In view of the problems of extracting taxanes from plant sources as described above, it is one object of the present invention to provide for the isolation of commercially important natural products from readily available biomass.
Another object of the present invention is to provide an efficient method for obtaining taxanes from mixtures with other compounds or materials.
Another object of the present invention is to provide an isolation procedure for paclitaxel and other taxanes from bark, needles, or cell culture of Taxus species which is amendable to industrial scale production.
Another object of the present invention is to provide a process for the isolation and separation of taxol and other taxanes from plant materials, preferably fresh material from ornamental yew, in high yield.
Another object of the present invention is to provide a method which significantly reduces the cost of production of the taxane derivatives.
The present inventor, in U.S. Pat. No. 5,969,165, dated Oct. 19, 1999, provided a high yield and high purity method for obtaining taxane analogues from a source containing taxanes. The method employed a polymeric resin absorbent for separating the analogues under low pressure without the use of complex and extensive separation/purification steps currently provided in the art. That method for isolating and purifying taxane analogues from a source containing taxanes included the first step of extracting a source of taxanes in an organic extractant, e.g., dichloromethane. The second step involved contacting an absorbent medium with the extractant and loading the medium in a column. The column contained an absorbent agent, e.g., aluminium oxide. The next step involved eluting, with an organic solvent mixture, e.g., a mixture of hexane and acetone, at a pressure of between about 10 and 20 psi to generate fractions containing taxane compounds. The next step involved crystallizing the fractions to provide a solid taxane compound and a mother liquor; concentrating said mother liquor. The next step involved eluting, with a polar solvent mixture and mother liquor through a polymeric resin to provide at least a second taxane compound.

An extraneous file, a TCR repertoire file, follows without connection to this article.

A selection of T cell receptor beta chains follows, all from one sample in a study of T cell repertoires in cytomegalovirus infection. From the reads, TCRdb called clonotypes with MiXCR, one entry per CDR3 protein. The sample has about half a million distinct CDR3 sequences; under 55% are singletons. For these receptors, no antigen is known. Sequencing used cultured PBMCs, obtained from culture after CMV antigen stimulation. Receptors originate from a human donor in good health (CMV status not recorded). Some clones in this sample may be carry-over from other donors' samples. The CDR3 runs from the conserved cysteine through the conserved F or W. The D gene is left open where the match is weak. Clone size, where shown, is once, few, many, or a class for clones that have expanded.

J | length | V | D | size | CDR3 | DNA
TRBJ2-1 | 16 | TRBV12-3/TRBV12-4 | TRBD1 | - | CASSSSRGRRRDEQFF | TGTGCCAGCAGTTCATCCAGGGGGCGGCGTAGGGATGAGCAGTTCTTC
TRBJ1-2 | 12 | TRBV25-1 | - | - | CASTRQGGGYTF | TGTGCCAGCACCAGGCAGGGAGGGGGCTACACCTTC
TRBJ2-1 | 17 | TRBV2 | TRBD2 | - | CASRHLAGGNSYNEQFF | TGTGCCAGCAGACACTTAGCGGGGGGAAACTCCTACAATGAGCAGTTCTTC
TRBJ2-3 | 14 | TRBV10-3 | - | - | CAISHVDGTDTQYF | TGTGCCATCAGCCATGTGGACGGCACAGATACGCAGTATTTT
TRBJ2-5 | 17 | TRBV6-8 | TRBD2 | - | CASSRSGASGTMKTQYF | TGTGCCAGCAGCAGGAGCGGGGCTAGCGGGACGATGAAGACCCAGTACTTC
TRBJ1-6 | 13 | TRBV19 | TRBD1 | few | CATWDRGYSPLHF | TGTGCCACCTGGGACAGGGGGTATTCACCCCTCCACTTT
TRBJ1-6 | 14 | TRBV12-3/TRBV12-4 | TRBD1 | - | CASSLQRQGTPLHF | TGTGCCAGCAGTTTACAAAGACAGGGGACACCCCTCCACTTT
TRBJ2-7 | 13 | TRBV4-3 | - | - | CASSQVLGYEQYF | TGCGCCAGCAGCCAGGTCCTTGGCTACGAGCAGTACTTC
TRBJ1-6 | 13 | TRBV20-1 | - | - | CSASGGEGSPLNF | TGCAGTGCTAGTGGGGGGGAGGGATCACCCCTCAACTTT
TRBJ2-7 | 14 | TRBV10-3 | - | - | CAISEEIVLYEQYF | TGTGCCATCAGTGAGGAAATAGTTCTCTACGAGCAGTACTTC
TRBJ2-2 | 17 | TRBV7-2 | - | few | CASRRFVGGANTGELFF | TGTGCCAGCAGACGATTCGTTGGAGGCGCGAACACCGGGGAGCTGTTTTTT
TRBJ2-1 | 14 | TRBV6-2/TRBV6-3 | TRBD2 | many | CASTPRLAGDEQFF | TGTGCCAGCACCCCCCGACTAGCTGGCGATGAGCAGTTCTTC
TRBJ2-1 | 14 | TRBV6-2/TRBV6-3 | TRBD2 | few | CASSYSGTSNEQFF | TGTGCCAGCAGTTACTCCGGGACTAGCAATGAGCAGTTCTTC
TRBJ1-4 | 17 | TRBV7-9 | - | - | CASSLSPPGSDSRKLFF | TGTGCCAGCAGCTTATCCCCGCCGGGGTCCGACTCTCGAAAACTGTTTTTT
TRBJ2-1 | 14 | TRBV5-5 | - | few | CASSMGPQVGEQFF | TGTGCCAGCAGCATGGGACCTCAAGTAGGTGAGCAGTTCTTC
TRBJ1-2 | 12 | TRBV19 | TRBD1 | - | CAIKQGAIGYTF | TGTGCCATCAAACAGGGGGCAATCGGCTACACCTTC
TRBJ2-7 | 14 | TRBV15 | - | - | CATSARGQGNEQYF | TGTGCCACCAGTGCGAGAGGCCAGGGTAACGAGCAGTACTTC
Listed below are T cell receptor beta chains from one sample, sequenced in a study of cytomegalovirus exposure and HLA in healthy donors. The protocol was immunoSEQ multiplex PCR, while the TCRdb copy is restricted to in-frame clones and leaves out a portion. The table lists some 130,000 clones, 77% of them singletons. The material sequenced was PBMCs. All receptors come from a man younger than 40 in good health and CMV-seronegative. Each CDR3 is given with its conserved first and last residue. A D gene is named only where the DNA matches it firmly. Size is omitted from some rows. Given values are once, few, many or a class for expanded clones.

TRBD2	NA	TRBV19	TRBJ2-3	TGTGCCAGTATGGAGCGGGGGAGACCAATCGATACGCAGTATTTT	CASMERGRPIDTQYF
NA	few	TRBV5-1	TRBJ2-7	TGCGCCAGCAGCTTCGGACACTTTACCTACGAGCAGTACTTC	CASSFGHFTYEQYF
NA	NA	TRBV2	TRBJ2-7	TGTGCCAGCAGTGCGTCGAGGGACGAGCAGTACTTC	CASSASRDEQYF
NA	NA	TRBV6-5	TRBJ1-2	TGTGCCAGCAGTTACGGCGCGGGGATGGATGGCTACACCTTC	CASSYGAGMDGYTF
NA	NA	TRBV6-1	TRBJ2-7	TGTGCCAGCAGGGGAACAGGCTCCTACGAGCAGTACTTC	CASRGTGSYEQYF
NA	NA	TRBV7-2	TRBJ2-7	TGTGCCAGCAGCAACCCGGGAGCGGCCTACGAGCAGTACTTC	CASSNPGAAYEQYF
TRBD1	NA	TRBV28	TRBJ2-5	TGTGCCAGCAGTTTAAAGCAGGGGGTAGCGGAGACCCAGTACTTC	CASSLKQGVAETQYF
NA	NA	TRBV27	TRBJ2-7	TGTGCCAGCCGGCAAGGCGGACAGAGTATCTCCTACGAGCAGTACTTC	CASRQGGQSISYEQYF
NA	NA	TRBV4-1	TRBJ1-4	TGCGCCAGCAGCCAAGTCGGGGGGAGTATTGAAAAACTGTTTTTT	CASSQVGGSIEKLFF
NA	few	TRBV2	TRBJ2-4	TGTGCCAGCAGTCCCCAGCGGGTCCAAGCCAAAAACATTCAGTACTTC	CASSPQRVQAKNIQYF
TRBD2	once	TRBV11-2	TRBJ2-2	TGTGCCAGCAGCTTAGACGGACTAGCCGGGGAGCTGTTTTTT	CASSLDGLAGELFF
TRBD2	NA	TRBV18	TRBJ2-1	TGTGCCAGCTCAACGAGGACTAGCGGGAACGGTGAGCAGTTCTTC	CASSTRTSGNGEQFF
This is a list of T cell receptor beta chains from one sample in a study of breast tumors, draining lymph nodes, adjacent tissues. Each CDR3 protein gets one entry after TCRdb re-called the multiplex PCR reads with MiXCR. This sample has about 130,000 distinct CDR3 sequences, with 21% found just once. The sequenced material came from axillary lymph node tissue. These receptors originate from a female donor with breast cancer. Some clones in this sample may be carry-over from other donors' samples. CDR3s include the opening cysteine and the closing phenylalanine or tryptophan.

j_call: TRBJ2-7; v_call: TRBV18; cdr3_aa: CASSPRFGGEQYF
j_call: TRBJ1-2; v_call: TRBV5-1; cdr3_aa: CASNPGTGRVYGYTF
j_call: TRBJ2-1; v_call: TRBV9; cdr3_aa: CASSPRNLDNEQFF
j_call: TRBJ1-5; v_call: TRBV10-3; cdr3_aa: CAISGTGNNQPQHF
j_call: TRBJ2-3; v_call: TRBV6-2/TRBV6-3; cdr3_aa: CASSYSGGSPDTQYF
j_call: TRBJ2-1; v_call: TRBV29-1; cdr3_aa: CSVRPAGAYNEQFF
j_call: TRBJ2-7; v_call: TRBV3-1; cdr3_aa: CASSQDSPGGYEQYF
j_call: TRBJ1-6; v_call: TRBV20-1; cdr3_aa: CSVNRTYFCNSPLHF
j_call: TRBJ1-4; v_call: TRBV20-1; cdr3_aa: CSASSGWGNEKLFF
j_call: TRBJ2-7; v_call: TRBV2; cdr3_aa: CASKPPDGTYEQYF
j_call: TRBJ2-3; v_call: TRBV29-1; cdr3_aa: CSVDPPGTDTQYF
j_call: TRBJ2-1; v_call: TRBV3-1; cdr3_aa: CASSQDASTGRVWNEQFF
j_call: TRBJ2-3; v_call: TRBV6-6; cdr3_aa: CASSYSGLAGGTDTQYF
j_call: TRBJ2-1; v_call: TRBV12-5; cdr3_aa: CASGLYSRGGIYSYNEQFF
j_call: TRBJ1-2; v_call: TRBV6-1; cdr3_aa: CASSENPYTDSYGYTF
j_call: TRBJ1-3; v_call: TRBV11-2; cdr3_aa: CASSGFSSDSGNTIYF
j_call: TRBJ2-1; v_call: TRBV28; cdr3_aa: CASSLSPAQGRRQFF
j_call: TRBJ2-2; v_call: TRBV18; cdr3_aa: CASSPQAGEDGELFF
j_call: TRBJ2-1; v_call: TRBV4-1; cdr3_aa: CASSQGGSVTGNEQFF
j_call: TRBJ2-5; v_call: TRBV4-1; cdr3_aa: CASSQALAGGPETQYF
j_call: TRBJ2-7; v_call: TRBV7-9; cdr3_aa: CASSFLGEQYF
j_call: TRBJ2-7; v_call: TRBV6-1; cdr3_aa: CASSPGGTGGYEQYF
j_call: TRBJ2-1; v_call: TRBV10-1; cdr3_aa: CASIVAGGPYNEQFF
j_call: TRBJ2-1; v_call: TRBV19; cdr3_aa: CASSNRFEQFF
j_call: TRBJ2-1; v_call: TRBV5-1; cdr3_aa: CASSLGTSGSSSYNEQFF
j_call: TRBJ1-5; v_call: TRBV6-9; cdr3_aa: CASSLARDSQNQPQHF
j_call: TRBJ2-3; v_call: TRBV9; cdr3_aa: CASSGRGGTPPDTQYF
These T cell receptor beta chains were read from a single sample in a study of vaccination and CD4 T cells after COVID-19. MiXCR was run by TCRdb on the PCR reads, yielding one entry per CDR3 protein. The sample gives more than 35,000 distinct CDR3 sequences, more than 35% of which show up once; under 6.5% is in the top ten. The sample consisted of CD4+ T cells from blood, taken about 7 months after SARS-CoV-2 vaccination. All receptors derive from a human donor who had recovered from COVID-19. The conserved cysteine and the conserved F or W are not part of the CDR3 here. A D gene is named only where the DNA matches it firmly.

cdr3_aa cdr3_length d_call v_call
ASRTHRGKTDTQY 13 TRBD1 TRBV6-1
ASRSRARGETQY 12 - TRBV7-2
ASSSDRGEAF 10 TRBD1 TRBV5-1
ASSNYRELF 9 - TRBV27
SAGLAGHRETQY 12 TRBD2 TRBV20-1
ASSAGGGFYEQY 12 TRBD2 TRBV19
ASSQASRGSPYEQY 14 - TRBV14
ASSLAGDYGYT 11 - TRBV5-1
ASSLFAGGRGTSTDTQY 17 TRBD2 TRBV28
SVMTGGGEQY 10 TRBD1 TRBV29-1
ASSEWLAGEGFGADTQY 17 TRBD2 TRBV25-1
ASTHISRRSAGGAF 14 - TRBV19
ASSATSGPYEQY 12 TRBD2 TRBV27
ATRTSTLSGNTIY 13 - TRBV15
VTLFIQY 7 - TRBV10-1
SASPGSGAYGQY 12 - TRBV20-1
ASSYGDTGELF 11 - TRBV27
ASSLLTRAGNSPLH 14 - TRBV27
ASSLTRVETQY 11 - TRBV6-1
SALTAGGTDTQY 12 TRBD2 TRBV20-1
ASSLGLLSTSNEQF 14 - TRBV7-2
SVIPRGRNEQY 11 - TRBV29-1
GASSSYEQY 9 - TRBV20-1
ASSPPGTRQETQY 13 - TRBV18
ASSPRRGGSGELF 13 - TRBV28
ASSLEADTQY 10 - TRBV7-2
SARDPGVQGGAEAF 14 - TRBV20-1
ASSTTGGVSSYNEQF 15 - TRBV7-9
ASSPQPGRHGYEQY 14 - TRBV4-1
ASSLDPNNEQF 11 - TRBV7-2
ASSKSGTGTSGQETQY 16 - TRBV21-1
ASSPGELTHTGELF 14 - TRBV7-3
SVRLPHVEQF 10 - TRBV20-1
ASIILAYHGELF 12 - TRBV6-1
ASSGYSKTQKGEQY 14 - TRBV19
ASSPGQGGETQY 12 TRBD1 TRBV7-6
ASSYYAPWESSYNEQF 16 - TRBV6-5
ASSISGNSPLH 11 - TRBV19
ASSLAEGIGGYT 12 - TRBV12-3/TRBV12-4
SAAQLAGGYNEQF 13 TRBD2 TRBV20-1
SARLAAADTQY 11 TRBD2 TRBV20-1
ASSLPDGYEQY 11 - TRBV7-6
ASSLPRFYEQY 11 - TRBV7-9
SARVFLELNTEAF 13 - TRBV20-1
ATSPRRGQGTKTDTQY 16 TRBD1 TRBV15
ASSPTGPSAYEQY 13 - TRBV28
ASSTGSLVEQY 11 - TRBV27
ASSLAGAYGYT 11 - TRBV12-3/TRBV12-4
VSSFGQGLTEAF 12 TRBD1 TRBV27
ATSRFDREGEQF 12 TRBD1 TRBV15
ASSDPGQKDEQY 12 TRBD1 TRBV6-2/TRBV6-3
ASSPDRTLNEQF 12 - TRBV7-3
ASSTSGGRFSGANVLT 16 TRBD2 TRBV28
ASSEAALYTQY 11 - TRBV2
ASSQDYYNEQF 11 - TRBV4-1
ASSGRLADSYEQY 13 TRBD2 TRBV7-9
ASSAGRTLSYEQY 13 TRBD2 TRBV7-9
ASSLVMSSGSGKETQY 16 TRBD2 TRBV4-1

Accordingly, an especial object of the present invention is to provide an improvement in the prior art, and in particular, over U.S. Pat. No. 5,969,165, in a way that provides commercial quantities of the above-referenced natural products from readily-available, renewable sources.
This invention teaches a purification technology to extract an organic solution of paclitaxel by using a “Load and Lock Axial Compression Column” for industrial scale preparative high performance liquid chromatography.
The successful use of a medium and large diameter column in preparative high performance liquid chromatography requires appropriate hardware. The “Load and Lock Axial Compression Column” was designed for this purpose. The column is one in which a piston is used to pack and unpack the chromatography bed and to maintain bed compression during use. This effectively substantially prevents the formation of voids in the bed. The column can be packed with any packing material, including small particle size (about 10 μm) media, and very high plate numbers are generated. The bed length can be adjusted by controlling the amount of packing material used to prepare the column.
Through the use of such “Load and Lock Axial Compression Column” the present invention provides a commercially-economical procedure for the extraction of paclitaxel from Taxus sp. The procedure involves a sequence of procedural steps. The last essential step may be carried out on an impure paclitaxel solution which may or may not have been prepared by the third step. Similarly, the third step may be carried out on an impure paclitaxel solution which may or may not have been prepared by the second step. Additionally, the second step may be carried out on an impure paclitaxel solution which may or may not have been prepared by the first step.
In a preferred embodiment, the first step involves the extraction from the plant material, Taxus sp, preferably Taxus canadensis, (Canadian Yew). Any part of the plant containing one or more taxanes may be employed, e.g., the bark, roots, leaves or needles, branches, twigs, seeds or whole seedlings. Preferably clipping of needles and twigs, should be dried and ground. Grinding of the plant material may be achieved by conventional means, e.g., through use of a chipper and/or a grinding mill. The taxanes can be extracted from the whole plant or from separated parts, e.g., steps, roots, leaves (needles), seeds, or mixtures thereof. The material to be extracted can be either fresh or dried. Preferably, the needles are used.